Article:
You know it’s been a historic week in racism when the number two story involves a guy who started off his rant with the phrase “and let me tell you another thing I know about the Negro.”
That Donald Sterling, the soon-to-be former owner of the L.A. Clippers could somehow eclipse serial criminal, Fox News folk hero and clueless racist Cliven Bundy says something about how deep the spirit of racism remains entrenched at least in some of this country’s population.
And despite near unanimous (I’d say unanimous but the far right never completely disappoints) condemnation of both Bundy’s and Sterling’s words, the backlash with respect to the punishment has begun.
No one, especially politicians and hatemongers like Sean Hannity, have resurrected Bundy’s criminal enterprise to further their war on the country’s first black president. I suspect no one of import will get back into bed with him. But when it comes to unrepentant cheater and racist Sterling, we’ve now entered the backlash phase.
On Tuesday, a mere three days after Sterling’s private conversations blanketed the airwaves, NBA Commissioner Adam Silver came down hard. He banned Sterling from the NBA for life and said he’d work to force a sale of his team. For good measure, he fined Sterling $2.5 million on his way out the door.
The severity of the punishment has seemed to oddly work in Sterling’s favor, at least for a few contrarians and, surprisingly, not all of them camping out on the far right fringe of polite society.
To this point, the alternate perspective has fallen generally into one of two categories: privacy and freedom. The sound had barely left the auditorium where Silver announced the penalties when questions began to arise about not just the severity of the penalties but what the incident itself says about us as a country.
Jason Whitlock, writing for ESPN, took a thoughtful if nonsensical contrarian approach. While not defending Sterling’s words, he did raise questions about punishing someone, including a racist like Sterling, for private thoughts uttered behind closed doors to his mistress. Fair enough even though those supposedly private words were heard by so many so often in the last week that more people can quote them than the first amendment to the Constitution.
He then raised questions about the apparent mob rule that seemed to mandate Silver’s decision, noting the dangerousness of merely responding to throngs that tend to act more on emotion than intelligence. Again, fair enough even if he didn’t acknowledge that sometimes the mob gets things right. But where Whitlock stopped making sense was when he advanced a theory backed by nothing empirical let alone thoughtful that Sterling’s penalty did nothing to solve the greater issue of the culture that informed Sterling’s world view in the first place, not to mention the greater issue of advancing the cause of blacks generally.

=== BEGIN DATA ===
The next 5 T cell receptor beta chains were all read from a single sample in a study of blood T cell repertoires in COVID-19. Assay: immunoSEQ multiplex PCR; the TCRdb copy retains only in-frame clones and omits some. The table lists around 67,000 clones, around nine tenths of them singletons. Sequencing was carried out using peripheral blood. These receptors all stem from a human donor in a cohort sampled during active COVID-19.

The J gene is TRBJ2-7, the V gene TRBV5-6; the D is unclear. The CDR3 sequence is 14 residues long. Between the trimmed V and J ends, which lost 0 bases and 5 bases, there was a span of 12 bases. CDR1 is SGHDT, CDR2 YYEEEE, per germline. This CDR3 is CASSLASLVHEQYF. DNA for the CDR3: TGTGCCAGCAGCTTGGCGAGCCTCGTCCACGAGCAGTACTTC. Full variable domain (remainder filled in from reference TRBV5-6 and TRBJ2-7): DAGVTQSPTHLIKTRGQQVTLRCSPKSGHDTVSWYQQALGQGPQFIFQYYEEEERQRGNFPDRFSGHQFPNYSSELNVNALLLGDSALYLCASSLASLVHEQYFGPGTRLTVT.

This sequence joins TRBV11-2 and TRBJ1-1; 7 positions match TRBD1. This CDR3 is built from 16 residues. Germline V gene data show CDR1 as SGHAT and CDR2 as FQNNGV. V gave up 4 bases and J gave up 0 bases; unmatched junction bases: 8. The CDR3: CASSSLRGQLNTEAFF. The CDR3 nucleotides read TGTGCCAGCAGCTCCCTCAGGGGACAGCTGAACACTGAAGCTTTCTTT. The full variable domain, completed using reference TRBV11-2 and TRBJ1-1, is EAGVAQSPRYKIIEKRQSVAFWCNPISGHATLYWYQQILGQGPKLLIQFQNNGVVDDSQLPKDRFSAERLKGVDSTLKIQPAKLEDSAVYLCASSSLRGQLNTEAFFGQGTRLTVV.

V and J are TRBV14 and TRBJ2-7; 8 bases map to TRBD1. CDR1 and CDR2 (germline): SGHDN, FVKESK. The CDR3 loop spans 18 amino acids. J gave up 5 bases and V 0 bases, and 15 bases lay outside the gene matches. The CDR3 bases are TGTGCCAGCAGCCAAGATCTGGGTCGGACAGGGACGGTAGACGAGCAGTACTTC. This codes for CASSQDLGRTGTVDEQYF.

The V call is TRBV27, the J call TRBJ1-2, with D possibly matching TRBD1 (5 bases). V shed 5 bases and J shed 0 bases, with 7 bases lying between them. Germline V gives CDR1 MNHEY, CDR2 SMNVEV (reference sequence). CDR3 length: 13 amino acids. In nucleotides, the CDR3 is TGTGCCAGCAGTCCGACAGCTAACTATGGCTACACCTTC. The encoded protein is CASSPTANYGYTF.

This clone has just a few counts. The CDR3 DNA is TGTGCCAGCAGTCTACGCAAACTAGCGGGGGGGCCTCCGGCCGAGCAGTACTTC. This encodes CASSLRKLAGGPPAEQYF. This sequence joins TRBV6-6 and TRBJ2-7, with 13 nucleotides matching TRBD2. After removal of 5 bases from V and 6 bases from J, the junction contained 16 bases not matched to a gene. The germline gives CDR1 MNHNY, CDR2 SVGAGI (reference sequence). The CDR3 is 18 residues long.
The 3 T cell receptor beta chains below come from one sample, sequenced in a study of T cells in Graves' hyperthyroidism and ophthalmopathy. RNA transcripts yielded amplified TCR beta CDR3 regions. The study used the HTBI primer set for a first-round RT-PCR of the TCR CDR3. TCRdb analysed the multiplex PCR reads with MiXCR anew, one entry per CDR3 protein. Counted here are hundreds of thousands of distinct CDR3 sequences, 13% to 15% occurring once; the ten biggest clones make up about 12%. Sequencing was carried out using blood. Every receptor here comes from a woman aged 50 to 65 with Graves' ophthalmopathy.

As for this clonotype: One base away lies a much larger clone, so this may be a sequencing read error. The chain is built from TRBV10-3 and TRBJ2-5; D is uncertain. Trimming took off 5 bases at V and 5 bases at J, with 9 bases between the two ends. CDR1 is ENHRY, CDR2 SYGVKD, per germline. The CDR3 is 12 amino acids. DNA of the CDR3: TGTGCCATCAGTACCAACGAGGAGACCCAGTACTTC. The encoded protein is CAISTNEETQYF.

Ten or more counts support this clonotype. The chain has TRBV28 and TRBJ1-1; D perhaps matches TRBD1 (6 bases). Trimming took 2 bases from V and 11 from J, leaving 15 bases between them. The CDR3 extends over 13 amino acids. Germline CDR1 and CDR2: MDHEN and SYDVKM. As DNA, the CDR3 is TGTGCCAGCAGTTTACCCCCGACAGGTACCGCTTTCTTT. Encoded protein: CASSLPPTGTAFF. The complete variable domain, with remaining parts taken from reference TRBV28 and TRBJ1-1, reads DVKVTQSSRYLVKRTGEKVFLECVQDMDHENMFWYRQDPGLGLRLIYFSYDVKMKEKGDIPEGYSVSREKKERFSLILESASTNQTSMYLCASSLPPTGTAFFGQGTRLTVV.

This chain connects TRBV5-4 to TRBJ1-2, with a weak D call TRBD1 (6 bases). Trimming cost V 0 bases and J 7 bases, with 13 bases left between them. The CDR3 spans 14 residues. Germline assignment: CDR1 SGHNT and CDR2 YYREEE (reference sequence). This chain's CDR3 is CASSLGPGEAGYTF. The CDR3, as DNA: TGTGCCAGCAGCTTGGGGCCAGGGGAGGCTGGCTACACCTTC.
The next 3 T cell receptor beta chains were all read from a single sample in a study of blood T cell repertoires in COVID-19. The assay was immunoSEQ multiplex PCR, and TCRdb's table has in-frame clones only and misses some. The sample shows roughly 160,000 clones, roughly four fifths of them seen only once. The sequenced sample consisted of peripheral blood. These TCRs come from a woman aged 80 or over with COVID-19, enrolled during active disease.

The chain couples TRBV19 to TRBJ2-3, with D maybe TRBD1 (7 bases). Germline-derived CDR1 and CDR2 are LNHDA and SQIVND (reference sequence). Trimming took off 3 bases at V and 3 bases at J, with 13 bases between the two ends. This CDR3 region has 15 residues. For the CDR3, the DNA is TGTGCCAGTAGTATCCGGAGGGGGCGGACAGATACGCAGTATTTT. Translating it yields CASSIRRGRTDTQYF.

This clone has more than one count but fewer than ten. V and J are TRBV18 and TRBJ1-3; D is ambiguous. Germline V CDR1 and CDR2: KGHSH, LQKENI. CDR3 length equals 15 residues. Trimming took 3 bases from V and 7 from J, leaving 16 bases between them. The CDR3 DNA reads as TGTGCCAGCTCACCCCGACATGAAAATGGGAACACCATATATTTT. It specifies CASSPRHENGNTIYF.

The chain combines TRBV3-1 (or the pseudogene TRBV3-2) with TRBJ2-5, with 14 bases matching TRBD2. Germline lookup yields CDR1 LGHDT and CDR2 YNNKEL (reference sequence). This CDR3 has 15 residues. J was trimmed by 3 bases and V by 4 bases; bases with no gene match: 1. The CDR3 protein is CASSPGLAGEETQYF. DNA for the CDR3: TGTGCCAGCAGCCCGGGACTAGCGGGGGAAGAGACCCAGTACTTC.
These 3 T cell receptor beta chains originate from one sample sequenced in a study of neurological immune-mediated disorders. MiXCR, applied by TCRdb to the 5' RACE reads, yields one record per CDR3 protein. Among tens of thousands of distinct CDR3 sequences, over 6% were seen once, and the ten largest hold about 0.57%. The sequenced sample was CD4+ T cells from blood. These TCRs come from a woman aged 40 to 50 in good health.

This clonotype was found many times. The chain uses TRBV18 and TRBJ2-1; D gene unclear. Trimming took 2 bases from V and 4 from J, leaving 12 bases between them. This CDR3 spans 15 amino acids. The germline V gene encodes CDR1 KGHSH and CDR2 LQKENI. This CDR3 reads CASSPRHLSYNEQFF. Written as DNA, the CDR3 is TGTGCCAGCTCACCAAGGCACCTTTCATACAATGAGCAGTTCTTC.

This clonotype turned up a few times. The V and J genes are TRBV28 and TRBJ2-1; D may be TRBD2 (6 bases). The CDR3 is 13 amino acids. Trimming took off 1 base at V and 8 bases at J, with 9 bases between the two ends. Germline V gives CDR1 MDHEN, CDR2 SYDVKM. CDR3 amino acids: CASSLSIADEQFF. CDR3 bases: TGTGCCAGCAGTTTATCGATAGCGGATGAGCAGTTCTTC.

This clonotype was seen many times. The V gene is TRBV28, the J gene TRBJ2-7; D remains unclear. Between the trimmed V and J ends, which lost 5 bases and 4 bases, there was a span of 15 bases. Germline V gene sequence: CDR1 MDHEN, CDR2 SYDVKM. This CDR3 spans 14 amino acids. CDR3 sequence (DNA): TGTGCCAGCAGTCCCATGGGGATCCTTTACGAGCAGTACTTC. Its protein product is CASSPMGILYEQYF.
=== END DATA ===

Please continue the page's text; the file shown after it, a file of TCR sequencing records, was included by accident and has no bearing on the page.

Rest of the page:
Whitlock is wrong. The punishment that Silver administered strikes exactly at the core of the culture that created a racist like Sterling in the first place. Sterling lives in a bubble of his own making. A line was crossed, probably decades ago, by Sterling when he came to believe that his business success gave him carte blanche to do whatever he wanted and without consequence. And Sterling certainly lived out that life. He cheated on his wife openly. He discriminated against potential minority tenants in his housing projects, again openly. Indeed Sterling conducted his life so outside of what most would consider normal that his life to most appeared to be a caricature.
The problem is, the standards by which he’s being judged are the thoughts of most of us because most of us don’t live in that bubble. In Sterling’s bubble, he was just fine, the life of the party really. Sterling’s past actions, fed by an almost complete lack of attaching consequences, fed, as Whitlock suggests, an insidious culture. But where Whitlock is wrong is that heavy handed punishments often can and often do shake the status quo of those cultures in fundamental ways. I still recall a debate from my college days about the seminal Supreme Court decision in Brown v. Board of Education in which the concept of separate but equal was struck down. The professor asked whether a simple Supreme Court decision would have any real impact. As students we questioned the value of the rule of law in fostering significant cultural change with opinions varied on its effectiveness.
History has more than demonstrated that impact of that simple Supreme Court decision. It created a sea change in the rights of blacks, changes that many whites are still fighting to this day. Nonetheless what it did most was change our views, made most of us see the folly and ridiculousness of treating people differently simple because of the color of their skin.
Here, the power of Silver’s penalties can have a similar effect. While blatant racism isn’t the problem it was in 1954, it’s still wildly prevalent no matter what the Wall Street Journal editorial board may think or how often the overwhelmingly predominately white far right claim it’s not. On the same day Silver punished Sterling, a Wisconsin federal court struck down a voter identification law in Wisconsin put in place by a far right governor and legislature because while not fixing a problem that doesn’t exist in the first place (voter fraud) the law had a very detrimental effect on the minorities and the poor whose votes they were intentionally trying to suppress. It was the second court to strike down the law.
The point is that racism may not be as open as it was in the 1950s when blacks had to use separate water fountains, but it exists and in very serious forms still. The Sterling punishment is a very loud shot across the bow of the white establishment that it is no longer business as usual. If the lesson learned is that not even private conversations are safe, then so be it. Sterling’s private racism demonstrated him to be a public phony and ultimately a public racist.